tProduct development is inherently risky, and the most heavily-prized new product development — the product that will open up a new market or create a new category — is the most risky of all. In fact, only in the most mature markets can product developers operate with near-certainty that their products will succeed on the market. The chance of failure is a part of life as a product developer, and new product development requires people who have high tolerance for the unknown.
Rapid Learning Cycles eliminate risk by closing Knowledge Gaps. Knowledge Gaps are the things that we need to learn in order to make good decisions that stick, and don’t cause problems later. A Knowledge Gap provides the focal point for a Rapid Learning Cycle.
When we close a Knowledge Gap, we eliminate the risk that we will make a wrong decision based on incomplete information. But it will never be enough to eliminate every risk. This makes risk management a critical skill for product development leaders, whether they use Rapid Learning Cycles or not.
Sources of Risk in Product Development
While it seems like everything in product development is risky, some areas are more likely to generate high-impact risk:
The Knowledge Gaps You Choose Not to Close: Not every Knowledge Gap can be closed within a reasonable period of time to bring a product to market. All the Knowledge Gaps that cannot be closed — the ones where the team must make a best guess — represent an area of risk.
New Markets, New Customers: Some of the most important risks to manage are not technical — they arise from the need to move into a new market or serve a new set of customers who have different expectations. Market research, surveys, focus groups and test markets can reduce, but not eliminate the risk that the market will reject the product.
New Technology: New areas of technology, new approaches to supplier management and new manufacturing processes all generate risk that will be difficult to eliminate completely until the product has made it out into the field.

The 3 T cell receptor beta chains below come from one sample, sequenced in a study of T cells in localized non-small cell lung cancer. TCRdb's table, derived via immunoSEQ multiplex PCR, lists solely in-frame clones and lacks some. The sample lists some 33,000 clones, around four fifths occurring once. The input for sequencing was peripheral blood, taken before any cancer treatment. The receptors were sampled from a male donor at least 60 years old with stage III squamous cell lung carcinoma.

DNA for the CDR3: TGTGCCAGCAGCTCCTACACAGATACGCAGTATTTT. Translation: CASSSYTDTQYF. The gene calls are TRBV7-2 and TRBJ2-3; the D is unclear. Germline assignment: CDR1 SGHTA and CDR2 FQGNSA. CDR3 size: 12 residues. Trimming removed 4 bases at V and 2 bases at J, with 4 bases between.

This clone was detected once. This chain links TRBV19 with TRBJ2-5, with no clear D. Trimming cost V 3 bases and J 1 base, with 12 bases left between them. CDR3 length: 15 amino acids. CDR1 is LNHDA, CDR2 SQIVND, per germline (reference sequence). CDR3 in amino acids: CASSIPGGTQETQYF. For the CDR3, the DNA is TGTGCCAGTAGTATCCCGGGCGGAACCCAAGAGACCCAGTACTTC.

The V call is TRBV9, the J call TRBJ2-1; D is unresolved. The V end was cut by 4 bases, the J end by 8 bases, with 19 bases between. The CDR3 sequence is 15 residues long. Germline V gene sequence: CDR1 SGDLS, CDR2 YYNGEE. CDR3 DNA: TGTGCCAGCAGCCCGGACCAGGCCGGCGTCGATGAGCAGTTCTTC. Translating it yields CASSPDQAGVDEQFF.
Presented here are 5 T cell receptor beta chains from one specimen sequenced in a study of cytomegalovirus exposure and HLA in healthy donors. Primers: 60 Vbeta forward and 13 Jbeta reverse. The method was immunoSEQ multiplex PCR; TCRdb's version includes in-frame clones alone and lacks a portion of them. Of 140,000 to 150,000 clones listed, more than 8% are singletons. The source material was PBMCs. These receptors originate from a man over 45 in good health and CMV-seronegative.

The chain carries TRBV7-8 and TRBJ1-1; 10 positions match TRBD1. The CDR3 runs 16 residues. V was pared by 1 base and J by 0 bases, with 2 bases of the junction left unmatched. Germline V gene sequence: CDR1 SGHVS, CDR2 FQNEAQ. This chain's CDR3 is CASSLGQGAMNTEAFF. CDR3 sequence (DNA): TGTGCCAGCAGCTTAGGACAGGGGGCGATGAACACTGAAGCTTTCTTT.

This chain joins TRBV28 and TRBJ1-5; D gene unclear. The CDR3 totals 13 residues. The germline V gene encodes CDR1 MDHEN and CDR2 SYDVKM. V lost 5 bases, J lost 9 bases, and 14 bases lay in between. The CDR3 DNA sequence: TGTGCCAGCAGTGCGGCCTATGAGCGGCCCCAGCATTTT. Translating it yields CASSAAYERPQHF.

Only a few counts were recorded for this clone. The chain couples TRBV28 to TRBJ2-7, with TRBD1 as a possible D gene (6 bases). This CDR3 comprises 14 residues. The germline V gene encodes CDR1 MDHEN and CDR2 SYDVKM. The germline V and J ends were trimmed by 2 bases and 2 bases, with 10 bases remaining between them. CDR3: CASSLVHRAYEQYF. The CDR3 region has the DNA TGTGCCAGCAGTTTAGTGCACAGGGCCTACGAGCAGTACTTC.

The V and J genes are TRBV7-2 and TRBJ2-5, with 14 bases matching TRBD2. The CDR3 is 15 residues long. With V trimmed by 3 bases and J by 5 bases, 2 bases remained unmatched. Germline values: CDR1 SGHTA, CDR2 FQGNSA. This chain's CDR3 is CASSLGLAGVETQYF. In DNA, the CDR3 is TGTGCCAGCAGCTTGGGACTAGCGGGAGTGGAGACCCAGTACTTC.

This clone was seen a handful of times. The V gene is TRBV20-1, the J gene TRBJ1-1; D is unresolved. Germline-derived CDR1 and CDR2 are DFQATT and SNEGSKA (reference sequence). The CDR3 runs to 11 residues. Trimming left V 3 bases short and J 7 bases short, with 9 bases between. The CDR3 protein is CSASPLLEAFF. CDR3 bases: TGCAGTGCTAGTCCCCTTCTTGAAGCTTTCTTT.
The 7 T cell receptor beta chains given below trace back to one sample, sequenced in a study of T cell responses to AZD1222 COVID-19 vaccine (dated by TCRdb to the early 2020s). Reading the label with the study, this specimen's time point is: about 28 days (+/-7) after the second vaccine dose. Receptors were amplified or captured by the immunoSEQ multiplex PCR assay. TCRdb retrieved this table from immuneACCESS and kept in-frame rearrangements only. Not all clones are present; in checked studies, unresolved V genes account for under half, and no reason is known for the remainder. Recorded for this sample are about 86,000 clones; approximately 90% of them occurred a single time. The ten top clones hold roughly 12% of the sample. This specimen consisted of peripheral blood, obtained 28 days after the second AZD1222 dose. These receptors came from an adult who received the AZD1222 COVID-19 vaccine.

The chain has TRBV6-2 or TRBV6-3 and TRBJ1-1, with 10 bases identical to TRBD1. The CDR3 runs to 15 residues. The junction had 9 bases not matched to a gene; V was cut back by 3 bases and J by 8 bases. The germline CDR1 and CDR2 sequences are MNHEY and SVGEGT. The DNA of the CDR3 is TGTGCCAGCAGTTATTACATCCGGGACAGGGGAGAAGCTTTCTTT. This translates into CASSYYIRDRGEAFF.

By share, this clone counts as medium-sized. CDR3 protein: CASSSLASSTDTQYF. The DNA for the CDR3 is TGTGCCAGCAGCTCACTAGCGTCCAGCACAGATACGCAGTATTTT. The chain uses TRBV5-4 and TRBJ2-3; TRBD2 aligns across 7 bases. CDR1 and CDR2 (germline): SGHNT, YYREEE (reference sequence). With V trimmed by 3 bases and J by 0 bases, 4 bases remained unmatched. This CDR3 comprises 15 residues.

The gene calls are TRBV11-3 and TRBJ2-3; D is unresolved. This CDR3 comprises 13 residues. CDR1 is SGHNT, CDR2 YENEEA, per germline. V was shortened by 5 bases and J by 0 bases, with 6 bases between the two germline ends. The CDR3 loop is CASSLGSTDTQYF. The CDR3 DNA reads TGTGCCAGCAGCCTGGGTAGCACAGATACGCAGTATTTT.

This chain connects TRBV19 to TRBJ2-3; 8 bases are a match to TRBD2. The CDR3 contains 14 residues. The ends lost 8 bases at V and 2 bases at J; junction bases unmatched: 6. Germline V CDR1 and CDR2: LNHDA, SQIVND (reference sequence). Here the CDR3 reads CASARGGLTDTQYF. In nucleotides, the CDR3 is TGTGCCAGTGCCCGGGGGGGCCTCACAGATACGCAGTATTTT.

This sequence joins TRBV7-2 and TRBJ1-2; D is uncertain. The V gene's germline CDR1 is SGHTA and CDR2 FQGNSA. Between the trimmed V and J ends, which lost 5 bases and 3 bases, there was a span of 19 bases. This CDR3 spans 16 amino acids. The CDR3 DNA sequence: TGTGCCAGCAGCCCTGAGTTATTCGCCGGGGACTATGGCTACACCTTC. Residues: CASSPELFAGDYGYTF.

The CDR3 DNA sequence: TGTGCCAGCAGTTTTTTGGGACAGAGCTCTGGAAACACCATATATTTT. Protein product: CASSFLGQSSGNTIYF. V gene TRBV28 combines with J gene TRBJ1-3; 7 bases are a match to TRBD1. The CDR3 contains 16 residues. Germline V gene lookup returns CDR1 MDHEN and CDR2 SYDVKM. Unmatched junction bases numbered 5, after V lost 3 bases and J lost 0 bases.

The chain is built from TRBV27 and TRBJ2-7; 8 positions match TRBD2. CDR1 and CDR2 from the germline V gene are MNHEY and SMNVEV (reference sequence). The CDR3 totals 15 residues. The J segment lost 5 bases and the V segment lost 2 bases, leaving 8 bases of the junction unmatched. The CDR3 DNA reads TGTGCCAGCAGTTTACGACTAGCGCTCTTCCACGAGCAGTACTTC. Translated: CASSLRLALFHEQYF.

Stakeholders Who Make Decisions Outside Your Control: Regulatory bodies, the financial markets, competitors, channel partners and major customers are only a few of the external stakeholders whose actions can derail a product development program.
The Product’s Environment: Products operate within the external environment and product development programs live within the company’s environment. Economic conditions or the political situation in a target market can impact the success of a product. Similarly, internal reorganizations, the success or failure of related products, leadership changes and resource availability also affect the health of a product development program.
The Company’s Environment: Sometimes, simply the fact that a program is innovative generates a lot of risk from the internal environment: the leaders may not understand the product’s strategic fit, all of the skills needed to develop the product may not exist inside the company, and it may stress the organization’s standard processes for procurement, regulatory approval, IP protection or transfer to manufacturing.
The word “management” is heavily overused, but it is the best word to use for risk, because actively managing risk is exactly what we have to do. We need to monitor risks, make and execute mitigation plans, and continuously scan the environment for new risks. It doesn’t need to take a lot of time, but it does take some attention from the project leader and the team.